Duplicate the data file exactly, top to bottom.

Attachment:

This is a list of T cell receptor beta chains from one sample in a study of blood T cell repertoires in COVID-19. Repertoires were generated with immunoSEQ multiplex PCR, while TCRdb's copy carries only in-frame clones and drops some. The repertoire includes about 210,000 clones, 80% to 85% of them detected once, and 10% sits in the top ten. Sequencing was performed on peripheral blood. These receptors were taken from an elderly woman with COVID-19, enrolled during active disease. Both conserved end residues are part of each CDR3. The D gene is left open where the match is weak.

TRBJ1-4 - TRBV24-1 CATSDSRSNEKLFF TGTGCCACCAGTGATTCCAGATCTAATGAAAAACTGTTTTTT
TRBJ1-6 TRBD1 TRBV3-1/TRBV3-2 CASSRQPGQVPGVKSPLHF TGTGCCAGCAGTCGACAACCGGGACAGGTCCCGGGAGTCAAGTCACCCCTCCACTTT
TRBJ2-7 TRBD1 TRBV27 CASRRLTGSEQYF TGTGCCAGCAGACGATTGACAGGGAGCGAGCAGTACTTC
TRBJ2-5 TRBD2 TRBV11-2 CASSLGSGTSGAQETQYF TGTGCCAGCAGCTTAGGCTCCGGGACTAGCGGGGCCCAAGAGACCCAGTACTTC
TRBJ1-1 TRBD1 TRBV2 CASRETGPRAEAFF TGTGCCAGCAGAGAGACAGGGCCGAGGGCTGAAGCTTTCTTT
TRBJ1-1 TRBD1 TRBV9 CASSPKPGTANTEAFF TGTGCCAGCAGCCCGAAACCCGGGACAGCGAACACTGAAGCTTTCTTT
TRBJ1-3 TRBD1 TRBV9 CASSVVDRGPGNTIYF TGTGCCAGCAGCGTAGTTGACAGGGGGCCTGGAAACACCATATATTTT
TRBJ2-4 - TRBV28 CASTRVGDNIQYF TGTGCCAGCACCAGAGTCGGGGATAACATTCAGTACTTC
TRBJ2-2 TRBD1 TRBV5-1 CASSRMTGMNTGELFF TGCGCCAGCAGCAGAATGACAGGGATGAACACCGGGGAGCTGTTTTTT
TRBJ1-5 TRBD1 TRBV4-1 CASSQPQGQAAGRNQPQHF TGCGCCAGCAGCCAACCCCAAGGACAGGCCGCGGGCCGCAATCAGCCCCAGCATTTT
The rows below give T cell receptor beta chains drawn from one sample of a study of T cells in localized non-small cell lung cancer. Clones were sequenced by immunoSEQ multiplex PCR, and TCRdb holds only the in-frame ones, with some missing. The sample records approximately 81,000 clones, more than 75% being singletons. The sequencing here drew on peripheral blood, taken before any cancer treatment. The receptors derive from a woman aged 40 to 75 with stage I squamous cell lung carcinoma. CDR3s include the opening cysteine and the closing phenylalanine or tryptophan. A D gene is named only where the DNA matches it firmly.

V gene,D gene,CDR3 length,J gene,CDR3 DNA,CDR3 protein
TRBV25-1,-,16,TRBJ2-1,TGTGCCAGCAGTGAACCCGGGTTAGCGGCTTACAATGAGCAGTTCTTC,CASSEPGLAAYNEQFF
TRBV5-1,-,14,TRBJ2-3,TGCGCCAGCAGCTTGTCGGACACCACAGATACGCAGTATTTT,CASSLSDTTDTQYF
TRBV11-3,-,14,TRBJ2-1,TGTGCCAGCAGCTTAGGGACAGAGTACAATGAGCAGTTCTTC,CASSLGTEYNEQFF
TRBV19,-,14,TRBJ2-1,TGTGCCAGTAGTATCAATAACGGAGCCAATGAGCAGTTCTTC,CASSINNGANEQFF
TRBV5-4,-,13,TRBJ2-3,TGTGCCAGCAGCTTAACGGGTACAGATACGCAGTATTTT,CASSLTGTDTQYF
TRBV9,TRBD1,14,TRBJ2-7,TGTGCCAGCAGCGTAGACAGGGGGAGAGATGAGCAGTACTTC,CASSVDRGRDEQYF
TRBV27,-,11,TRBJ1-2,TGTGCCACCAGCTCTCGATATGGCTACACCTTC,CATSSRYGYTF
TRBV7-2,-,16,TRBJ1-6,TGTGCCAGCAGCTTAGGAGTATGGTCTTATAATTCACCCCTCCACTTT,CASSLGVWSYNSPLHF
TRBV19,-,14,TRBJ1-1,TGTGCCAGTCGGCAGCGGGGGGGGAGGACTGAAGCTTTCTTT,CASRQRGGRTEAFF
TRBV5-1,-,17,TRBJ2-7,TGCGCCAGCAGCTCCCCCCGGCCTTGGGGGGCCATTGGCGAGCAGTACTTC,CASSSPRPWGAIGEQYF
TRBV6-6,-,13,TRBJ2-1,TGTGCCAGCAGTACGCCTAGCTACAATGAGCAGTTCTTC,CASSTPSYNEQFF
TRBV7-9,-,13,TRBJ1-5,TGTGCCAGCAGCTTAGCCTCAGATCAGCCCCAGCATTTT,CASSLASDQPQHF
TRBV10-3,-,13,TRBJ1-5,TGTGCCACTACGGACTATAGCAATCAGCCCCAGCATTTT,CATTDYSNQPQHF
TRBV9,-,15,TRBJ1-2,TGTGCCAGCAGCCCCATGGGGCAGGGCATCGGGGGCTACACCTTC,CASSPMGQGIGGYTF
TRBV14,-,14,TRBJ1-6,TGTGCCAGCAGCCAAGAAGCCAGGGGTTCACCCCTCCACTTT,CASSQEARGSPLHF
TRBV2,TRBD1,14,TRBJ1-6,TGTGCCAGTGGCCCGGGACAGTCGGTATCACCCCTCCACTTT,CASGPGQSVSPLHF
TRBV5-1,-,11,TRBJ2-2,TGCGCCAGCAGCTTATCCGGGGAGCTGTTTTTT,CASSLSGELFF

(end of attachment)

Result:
This is a list of T cell receptor beta chains from one sample in a study of blood T cell repertoires in COVID-19. Repertoires were generated with immunoSEQ multiplex PCR, while TCRdb's copy carries only in-frame clones and drops some. The repertoire includes about 210,000 clones, 80% to 85% of them detected once, and 10% sits in the top ten. Sequencing was performed on peripheral blood. These receptors were taken from an elderly woman with COVID-19, enrolled during active disease. Both conserved end residues are part of each CDR3. The D gene is left open where the match is weak.

TRBJ1-4 - TRBV24-1 CATSDSRSNEKLFF TGTGCCACCAGTGATTCCAGATCTAATGAAAAACTGTTTTTT
TRBJ1-6 TRBD1 TRBV3-1/TRBV3-2 CASSRQPGQVPGVKSPLHF TGTGCCAGCAGTCGACAACCGGGACAGGTCCCGGGAGTCAAGTCACCCCTCCACTTT
TRBJ2-7 TRBD1 TRBV27 CASRRLTGSEQYF TGTGCCAGCAGACGATTGACAGGGAGCGAGCAGTACTTC
TRBJ2-5 TRBD2 TRBV11-2 CASSLGSGTSGAQETQYF TGTGCCAGCAGCTTAGGCTCCGGGACTAGCGGGGCCCAAGAGACCCAGTACTTC
TRBJ1-1 TRBD1 TRBV2 CASRETGPRAEAFF TGTGCCAGCAGAGAGACAGGGCCGAGGGCTGAAGCTTTCTTT
TRBJ1-1 TRBD1 TRBV9 CASSPKPGTANTEAFF TGTGCCAGCAGCCCGAAACCCGGGACAGCGAACACTGAAGCTTTCTTT
TRBJ1-3 TRBD1 TRBV9 CASSVVDRGPGNTIYF TGTGCCAGCAGCGTAGTTGACAGGGGGCCTGGAAACACCATATATTTT
TRBJ2-4 - TRBV28 CASTRVGDNIQYF TGTGCCAGCACCAGAGTCGGGGATAACATTCAGTACTTC
TRBJ2-2 TRBD1 TRBV5-1 CASSRMTGMNTGELFF TGCGCCAGCAGCAGAATGACAGGGATGAACACCGGGGAGCTGTTTTTT
TRBJ1-5 TRBD1 TRBV4-1 CASSQPQGQAAGRNQPQHF TGCGCCAGCAGCCAACCCCAAGGACAGGCCGCGGGCCGCAATCAGCCCCAGCATTTT
The rows below give T cell receptor beta chains drawn from one sample of a study of T cells in localized non-small cell lung cancer. Clones were sequenced by immunoSEQ multiplex PCR, and TCRdb holds only the in-frame ones, with some missing. The sample records approximately 81,000 clones, more than 75% being singletons. The sequencing here drew on peripheral blood, taken before any cancer treatment. The receptors derive from a woman aged 40 to 75 with stage I squamous cell lung carcinoma. CDR3s include the opening cysteine and the closing phenylalanine or tryptophan. A D gene is named only where the DNA matches it firmly.

V gene,D gene,CDR3 length,J gene,CDR3 DNA,CDR3 protein
TRBV25-1,-,16,TRBJ2-1,TGTGCCAGCAGTGAACCCGGGTTAGCGGCTTACAATGAGCAGTTCTTC,CASSEPGLAAYNEQFF
TRBV5-1,-,14,TRBJ2-3,TGCGCCAGCAGCTTGTCGGACACCACAGATACGCAGTATTTT,CASSLSDTTDTQYF
TRBV11-3,-,14,TRBJ2-1,TGTGCCAGCAGCTTAGGGACAGAGTACAATGAGCAGTTCTTC,CASSLGTEYNEQFF
TRBV19,-,14,TRBJ2-1,TGTGCCAGTAGTATCAATAACGGAGCCAATGAGCAGTTCTTC,CASSINNGANEQFF
TRBV5-4,-,13,TRBJ2-3,TGTGCCAGCAGCTTAACGGGTACAGATACGCAGTATTTT,CASSLTGTDTQYF
TRBV9,TRBD1,14,TRBJ2-7,TGTGCCAGCAGCGTAGACAGGGGGAGAGATGAGCAGTACTTC,CASSVDRGRDEQYF
TRBV27,-,11,TRBJ1-2,TGTGCCACCAGCTCTCGATATGGCTACACCTTC,CATSSRYGYTF
TRBV7-2,-,16,TRBJ1-6,TGTGCCAGCAGCTTAGGAGTATGGTCTTATAATTCACCCCTCCACTTT,CASSLGVWSYNSPLHF
TRBV19,-,14,TRBJ1-1,TGTGCCAGTCGGCAGCGGGGGGGGAGGACTGAAGCTTTCTTT,CASRQRGGRTEAFF
TRBV5-1,-,17,TRBJ2-7,TGCGCCAGCAGCTCCCCCCGGCCTTGGGGGGCCATTGGCGAGCAGTACTTC,CASSSPRPWGAIGEQYF
TRBV6-6,-,13,TRBJ2-1,TGTGCCAGCAGTACGCCTAGCTACAATGAGCAGTTCTTC,CASSTPSYNEQFF
TRBV7-9,-,13,TRBJ1-5,TGTGCCAGCAGCTTAGCCTCAGATCAGCCCCAGCATTTT,CASSLASDQPQHF
TRBV10-3,-,13,TRBJ1-5,TGTGCCACTACGGACTATAGCAATCAGCCCCAGCATTTT,CATTDYSNQPQHF
TRBV9,-,15,TRBJ1-2,TGTGCCAGCAGCCCCATGGGGCAGGGCATCGGGGGCTACACCTTC,CASSPMGQGIGGYTF
TRBV14,-,14,TRBJ1-6,TGTGCCAGCAGCCAAGAAGCCAGGGGTTCACCCCTCCACTTT,CASSQEARGSPLHF
TRBV2,TRBD1,14,TRBJ1-6,TGTGCCAGTGGCCCGGGACAGTCGGTATCACCCCTCCACTTT,CASGPGQSVSPLHF
TRBV5-1,-,11,TRBJ2-2,TGCGCCAGCAGCTTATCCGGGGAGCTGTTTTTT,CASSLSGELFF